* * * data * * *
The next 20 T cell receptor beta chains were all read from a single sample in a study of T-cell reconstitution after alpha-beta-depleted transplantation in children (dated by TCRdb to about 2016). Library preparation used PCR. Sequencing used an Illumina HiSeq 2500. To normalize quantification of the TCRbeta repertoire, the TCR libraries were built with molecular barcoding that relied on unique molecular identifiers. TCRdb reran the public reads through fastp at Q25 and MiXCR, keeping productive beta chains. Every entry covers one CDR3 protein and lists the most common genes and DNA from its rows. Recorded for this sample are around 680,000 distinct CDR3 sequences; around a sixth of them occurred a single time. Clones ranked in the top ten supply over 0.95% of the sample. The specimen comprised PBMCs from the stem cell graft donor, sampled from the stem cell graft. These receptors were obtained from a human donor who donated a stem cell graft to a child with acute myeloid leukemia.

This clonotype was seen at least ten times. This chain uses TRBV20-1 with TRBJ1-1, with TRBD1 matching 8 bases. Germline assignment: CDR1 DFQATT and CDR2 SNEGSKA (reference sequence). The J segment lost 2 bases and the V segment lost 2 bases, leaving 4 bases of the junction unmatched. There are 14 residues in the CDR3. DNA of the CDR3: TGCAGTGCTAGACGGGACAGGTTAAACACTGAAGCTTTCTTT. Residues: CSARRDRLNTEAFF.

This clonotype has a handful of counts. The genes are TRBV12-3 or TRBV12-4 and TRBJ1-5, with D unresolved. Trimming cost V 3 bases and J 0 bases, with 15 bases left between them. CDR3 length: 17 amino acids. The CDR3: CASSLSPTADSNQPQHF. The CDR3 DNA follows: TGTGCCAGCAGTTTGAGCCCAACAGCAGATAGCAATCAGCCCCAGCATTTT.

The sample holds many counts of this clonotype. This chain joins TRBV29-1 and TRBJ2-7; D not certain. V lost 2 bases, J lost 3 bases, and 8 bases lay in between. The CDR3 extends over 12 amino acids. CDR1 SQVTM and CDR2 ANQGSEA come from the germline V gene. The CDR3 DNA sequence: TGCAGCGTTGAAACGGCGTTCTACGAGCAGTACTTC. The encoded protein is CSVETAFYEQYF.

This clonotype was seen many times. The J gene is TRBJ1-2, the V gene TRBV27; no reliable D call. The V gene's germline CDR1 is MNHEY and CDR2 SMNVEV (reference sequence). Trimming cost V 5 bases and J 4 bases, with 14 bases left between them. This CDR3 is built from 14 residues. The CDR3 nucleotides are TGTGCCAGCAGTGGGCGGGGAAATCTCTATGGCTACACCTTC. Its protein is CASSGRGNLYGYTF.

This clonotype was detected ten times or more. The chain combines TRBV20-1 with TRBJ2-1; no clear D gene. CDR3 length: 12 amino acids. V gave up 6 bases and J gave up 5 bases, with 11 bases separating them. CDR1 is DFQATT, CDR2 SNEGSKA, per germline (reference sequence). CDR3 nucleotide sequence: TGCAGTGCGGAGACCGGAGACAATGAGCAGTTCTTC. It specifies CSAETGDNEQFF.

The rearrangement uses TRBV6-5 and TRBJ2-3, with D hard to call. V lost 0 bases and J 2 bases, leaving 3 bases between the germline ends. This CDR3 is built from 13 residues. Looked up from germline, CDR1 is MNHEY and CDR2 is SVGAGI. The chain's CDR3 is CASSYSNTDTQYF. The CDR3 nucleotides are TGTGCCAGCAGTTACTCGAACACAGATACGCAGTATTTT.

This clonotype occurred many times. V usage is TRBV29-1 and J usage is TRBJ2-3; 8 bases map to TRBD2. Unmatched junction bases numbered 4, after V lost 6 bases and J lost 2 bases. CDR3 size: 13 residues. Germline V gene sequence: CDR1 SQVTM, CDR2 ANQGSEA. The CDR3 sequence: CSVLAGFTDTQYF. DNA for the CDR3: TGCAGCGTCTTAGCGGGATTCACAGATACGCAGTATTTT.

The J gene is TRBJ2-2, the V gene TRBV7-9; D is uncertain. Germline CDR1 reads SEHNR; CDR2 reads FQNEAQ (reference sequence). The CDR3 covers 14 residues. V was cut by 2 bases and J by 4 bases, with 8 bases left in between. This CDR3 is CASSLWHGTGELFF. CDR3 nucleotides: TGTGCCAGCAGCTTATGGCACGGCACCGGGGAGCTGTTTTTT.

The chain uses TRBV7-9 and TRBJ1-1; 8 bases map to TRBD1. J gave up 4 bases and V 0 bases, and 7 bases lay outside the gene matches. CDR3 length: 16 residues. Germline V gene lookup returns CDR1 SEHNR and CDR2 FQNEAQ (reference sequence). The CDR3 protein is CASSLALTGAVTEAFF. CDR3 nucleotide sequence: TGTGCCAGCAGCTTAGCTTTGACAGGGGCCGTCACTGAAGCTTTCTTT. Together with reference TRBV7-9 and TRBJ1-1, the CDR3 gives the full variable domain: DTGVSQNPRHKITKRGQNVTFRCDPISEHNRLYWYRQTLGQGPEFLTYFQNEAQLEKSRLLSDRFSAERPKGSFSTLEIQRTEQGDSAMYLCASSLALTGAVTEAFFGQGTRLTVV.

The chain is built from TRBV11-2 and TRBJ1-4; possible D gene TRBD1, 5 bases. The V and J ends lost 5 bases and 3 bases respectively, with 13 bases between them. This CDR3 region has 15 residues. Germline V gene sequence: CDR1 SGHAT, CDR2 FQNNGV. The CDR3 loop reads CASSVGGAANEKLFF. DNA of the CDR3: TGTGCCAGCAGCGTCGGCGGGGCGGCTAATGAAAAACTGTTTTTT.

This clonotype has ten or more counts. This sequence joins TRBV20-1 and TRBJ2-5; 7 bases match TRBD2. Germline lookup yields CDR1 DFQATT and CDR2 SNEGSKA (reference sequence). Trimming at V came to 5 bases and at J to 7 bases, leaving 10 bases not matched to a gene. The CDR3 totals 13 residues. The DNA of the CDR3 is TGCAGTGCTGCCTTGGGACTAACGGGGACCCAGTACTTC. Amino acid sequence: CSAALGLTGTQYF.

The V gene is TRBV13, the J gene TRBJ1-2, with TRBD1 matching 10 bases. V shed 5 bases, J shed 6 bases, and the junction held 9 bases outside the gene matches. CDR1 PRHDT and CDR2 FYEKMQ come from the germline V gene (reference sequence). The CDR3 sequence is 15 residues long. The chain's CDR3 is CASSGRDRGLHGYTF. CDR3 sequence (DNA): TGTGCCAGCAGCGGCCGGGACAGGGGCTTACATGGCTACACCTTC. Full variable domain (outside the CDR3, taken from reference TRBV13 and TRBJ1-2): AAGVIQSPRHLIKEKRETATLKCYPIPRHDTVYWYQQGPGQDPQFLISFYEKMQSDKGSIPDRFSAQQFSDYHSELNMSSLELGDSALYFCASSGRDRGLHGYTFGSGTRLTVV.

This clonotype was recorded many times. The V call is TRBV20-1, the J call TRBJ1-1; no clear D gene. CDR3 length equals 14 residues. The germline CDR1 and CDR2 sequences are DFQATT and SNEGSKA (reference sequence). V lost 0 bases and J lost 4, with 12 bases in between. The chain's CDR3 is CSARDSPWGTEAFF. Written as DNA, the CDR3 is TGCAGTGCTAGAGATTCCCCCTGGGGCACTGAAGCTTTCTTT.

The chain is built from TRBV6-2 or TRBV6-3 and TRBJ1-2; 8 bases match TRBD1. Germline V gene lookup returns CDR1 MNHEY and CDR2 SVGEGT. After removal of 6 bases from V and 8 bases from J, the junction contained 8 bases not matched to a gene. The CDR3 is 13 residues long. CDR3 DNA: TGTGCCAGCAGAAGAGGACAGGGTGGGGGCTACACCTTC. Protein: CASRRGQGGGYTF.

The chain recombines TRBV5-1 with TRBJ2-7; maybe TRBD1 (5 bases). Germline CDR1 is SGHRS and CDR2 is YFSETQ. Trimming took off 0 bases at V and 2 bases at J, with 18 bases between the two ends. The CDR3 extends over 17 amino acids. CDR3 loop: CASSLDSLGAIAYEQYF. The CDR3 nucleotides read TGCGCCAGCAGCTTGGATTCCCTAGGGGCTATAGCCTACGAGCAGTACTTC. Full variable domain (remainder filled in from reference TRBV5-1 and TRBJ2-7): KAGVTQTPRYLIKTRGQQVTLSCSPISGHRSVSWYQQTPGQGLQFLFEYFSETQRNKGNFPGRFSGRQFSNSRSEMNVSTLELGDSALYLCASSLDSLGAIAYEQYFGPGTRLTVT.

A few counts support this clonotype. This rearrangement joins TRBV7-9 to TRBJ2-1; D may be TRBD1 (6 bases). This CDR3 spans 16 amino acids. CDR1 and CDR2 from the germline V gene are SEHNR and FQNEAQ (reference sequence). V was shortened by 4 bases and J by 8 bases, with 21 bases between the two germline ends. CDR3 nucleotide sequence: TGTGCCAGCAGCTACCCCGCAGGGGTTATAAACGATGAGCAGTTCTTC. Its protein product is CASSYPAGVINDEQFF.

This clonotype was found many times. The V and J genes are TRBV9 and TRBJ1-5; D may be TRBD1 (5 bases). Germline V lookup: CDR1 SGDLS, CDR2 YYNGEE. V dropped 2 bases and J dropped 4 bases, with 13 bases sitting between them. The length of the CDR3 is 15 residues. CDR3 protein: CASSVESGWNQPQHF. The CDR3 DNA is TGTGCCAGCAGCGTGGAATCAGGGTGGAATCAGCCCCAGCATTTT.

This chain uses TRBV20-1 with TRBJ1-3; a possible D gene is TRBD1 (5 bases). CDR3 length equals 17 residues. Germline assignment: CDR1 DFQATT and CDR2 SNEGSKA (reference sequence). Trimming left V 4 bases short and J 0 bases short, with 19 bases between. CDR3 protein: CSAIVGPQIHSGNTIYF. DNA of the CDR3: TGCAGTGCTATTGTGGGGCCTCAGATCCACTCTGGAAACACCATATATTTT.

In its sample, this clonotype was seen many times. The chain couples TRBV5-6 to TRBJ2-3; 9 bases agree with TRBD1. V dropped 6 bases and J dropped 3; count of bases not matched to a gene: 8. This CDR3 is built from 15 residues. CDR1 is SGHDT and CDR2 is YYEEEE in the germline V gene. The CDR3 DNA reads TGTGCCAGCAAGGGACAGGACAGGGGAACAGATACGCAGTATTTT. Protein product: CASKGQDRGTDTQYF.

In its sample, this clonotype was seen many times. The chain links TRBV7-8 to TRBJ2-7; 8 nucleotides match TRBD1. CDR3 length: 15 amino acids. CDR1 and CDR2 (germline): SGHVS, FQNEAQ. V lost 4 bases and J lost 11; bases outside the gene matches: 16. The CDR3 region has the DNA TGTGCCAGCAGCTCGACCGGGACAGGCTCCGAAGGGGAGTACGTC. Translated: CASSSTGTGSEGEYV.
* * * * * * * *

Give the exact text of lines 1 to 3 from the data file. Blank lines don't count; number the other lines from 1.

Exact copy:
The next 20 T cell receptor beta chains were all read from a single sample in a study of T-cell reconstitution after alpha-beta-depleted transplantation in children (dated by TCRdb to about 2016). Library preparation used PCR. Sequencing used an Illumina HiSeq 2500. To normalize quantification of the TCRbeta repertoire, the TCR libraries were built with molecular barcoding that relied on unique molecular identifiers. TCRdb reran the public reads through fastp at Q25 and MiXCR, keeping productive beta chains. Every entry covers one CDR3 protein and lists the most common genes and DNA from its rows. Recorded for this sample are around 680,000 distinct CDR3 sequences; around a sixth of them occurred a single time. Clones ranked in the top ten supply over 0.95% of the sample. The specimen comprised PBMCs from the stem cell graft donor, sampled from the stem cell graft. These receptors were obtained from a human donor who donated a stem cell graft to a child with acute myeloid leukemia.

This clonotype was seen at least ten times. This chain uses TRBV20-1 with TRBJ1-1, with TRBD1 matching 8 bases. Germline assignment: CDR1 DFQATT and CDR2 SNEGSKA (reference sequence). The J segment lost 2 bases and the V segment lost 2 bases, leaving 4 bases of the junction unmatched. There are 14 residues in the CDR3. DNA of the CDR3: TGCAGTGCTAGACGGGACAGGTTAAACACTGAAGCTTTCTTT. Residues: CSARRDRLNTEAFF.

This clonotype has a handful of counts. The genes are TRBV12-3 or TRBV12-4 and TRBJ1-5, with D unresolved. Trimming cost V 3 bases and J 0 bases, with 15 bases left between them. CDR3 length: 17 amino acids. The CDR3: CASSLSPTADSNQPQHF. The CDR3 DNA follows: TGTGCCAGCAGTTTGAGCCCAACAGCAGATAGCAATCAGCCCCAGCATTTT.